I recalled that name, and checked my press release archive. Sure enough, from 4 July 2000, here is what they had to say:
We've changed our 3D kernel from ACIS to Parasolid, and the attached releases (long and short versions) have that and other information about our new Version 7 of T-FLEX Parametric Pro.
Although we are not extremely well known in North America (we've been selling here since 1992), our product is very successful in Russia and China. One of the reasons that we can sell the product in those countries for hard currency (where end users can easily obtain current pirated versions of the well-known products for free) is that our parametric engine is much more powerful than the engine licensed by our competition. In addition, we have feature-based modeling for both 2D and 3D solid models, not just for solid models.
Complex parametric designs are more popular in Russia than in the west. I can't give you a definitive answer why, but the mentality of a great parametric designer is similar to the mentality of a great chess player, planning many moves ahead. Chess is more revered in Russia than in the west, and many grand masters have come from Russia. It is also interesting that the ProE parametric engine is also of Russian extraction.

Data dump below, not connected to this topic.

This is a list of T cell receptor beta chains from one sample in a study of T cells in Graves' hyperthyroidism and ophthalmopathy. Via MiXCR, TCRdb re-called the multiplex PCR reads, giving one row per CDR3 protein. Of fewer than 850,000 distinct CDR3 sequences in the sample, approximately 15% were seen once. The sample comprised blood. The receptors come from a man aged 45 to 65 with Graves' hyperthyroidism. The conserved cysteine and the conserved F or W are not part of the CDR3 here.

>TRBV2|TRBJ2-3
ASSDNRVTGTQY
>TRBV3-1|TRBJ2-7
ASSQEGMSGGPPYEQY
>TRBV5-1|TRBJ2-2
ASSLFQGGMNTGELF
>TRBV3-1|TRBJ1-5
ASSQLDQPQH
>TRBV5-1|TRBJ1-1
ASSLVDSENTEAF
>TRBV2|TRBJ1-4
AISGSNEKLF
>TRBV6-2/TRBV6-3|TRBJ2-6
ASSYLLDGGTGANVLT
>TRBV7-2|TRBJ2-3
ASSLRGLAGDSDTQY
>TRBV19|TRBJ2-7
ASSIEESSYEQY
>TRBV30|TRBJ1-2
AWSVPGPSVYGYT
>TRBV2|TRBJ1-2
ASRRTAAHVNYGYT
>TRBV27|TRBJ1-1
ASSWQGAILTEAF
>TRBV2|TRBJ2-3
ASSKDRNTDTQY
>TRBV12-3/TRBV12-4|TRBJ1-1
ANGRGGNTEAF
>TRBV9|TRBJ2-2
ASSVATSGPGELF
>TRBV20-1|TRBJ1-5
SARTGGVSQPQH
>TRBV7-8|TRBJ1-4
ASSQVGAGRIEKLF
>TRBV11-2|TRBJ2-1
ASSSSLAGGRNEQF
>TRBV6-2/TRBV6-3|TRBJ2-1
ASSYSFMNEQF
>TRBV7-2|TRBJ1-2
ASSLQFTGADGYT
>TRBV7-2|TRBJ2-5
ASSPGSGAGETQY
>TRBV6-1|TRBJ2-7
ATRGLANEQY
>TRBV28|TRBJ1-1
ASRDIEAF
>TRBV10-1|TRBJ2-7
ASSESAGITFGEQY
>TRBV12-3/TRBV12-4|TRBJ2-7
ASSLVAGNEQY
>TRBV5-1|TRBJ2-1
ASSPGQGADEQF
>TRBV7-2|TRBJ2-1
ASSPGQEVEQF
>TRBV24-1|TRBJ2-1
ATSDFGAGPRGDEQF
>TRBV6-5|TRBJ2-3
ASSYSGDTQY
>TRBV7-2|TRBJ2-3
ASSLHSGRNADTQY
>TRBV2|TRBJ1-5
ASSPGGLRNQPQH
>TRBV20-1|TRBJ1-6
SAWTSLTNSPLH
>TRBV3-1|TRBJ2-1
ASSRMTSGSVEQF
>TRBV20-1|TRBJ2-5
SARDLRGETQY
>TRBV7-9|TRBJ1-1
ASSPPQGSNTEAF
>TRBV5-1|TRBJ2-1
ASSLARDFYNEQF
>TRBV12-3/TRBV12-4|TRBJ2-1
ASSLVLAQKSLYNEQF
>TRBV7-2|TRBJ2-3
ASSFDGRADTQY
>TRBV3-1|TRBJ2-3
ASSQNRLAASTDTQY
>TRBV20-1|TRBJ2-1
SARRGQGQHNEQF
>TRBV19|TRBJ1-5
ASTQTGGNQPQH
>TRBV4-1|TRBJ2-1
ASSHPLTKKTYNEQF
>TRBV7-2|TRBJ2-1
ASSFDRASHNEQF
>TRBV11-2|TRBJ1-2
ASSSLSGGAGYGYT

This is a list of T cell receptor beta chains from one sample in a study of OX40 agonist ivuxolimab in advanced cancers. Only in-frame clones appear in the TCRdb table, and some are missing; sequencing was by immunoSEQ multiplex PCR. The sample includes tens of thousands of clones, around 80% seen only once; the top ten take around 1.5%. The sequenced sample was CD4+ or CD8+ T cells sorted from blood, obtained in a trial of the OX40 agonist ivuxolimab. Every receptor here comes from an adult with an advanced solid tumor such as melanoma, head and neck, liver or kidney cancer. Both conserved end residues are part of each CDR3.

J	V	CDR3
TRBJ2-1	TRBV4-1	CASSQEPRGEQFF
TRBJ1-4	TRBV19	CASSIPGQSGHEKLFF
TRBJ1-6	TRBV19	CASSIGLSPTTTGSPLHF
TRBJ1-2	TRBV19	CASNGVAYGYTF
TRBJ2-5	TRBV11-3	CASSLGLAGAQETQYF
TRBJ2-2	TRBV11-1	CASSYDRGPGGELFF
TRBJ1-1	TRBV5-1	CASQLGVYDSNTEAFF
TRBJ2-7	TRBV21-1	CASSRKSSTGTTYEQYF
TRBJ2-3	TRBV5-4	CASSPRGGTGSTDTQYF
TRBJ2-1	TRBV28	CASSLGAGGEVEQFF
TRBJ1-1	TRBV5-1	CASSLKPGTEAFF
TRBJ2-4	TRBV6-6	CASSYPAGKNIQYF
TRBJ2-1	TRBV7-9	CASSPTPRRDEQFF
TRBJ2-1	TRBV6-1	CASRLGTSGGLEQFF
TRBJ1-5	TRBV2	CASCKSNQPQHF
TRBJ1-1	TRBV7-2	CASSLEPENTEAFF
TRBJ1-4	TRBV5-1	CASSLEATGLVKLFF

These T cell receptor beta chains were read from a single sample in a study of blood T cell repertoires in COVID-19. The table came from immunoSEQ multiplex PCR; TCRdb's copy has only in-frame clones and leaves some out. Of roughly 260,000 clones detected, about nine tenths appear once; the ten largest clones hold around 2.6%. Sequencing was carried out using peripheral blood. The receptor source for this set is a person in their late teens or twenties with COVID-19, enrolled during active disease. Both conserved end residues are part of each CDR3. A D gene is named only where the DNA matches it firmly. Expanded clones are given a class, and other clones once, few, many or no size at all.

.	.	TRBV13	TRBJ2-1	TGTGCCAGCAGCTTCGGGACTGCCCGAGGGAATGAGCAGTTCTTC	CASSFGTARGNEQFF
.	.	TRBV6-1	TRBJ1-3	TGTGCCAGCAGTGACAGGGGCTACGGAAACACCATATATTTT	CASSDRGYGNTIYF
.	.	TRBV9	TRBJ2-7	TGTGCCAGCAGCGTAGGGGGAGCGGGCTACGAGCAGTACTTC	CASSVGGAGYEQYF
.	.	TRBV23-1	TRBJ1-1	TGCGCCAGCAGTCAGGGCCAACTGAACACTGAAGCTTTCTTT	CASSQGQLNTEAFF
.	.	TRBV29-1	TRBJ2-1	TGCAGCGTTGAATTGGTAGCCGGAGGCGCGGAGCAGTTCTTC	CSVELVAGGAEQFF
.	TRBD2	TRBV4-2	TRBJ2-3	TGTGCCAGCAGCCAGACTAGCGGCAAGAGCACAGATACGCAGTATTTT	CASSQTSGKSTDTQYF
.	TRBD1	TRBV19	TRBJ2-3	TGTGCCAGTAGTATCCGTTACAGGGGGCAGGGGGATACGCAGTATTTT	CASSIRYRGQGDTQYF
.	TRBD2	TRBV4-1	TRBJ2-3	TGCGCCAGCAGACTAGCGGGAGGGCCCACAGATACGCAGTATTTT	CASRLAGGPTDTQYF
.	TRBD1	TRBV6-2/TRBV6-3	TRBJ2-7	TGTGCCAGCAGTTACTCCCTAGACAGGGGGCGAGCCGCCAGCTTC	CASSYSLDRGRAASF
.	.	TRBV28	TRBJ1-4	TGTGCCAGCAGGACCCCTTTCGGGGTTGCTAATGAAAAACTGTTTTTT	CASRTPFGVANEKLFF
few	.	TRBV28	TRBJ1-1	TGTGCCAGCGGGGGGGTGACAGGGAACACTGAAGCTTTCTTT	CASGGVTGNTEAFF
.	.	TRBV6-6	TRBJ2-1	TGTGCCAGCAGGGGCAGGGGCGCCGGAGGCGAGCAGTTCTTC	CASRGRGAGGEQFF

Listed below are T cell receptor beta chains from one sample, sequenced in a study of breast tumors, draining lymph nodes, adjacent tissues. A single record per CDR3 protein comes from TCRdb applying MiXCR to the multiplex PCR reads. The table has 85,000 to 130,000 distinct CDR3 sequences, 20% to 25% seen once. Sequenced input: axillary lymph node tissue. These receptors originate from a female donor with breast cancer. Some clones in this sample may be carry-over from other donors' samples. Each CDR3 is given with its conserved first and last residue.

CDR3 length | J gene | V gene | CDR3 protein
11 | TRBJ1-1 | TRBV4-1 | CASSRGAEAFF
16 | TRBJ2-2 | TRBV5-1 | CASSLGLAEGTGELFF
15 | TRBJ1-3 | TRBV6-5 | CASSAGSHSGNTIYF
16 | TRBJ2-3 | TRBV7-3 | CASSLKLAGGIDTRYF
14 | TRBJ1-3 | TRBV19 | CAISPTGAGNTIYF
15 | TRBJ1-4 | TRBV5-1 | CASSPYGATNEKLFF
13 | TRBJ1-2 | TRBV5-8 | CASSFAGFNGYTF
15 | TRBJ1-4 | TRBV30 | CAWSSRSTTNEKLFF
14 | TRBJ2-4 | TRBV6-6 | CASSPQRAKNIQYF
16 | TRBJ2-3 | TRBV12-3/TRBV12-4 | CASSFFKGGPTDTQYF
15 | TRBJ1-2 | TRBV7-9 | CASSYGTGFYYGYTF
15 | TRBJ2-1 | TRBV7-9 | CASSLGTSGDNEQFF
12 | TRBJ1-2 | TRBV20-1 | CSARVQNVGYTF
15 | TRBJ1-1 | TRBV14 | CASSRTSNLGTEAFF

Has it really been that long since I've heard of T-Flex. As a matter of fact, I think it has. Now I feel old. If I remember correctly I first heard of T-Flex Parametric Pro around 1998. An amazingly powerful software far exceeding any parametric tool available from US companies.
Even back then, it had multi-part models, part/assembly parameter links, easy transition between part modeling and assembly modeling - including modeling as a single part and then breaking into an assembly, powerful drafting with bi-directional dimensions.
Their marketing was also honest and straight forward. Parametric design won't save you time in your up-front process, but it will save you time in change orders and revisions. A decade later and that is still true. We are finally getting to the point in technology where concepting in CAD may be as quick as a napkin sketch or clay model, and it's taking a detour away from parametric (defined as history based features) CAD in order to do it.
Posted by: Scott Wertel | Sep 24, 2009 at 07:17 AM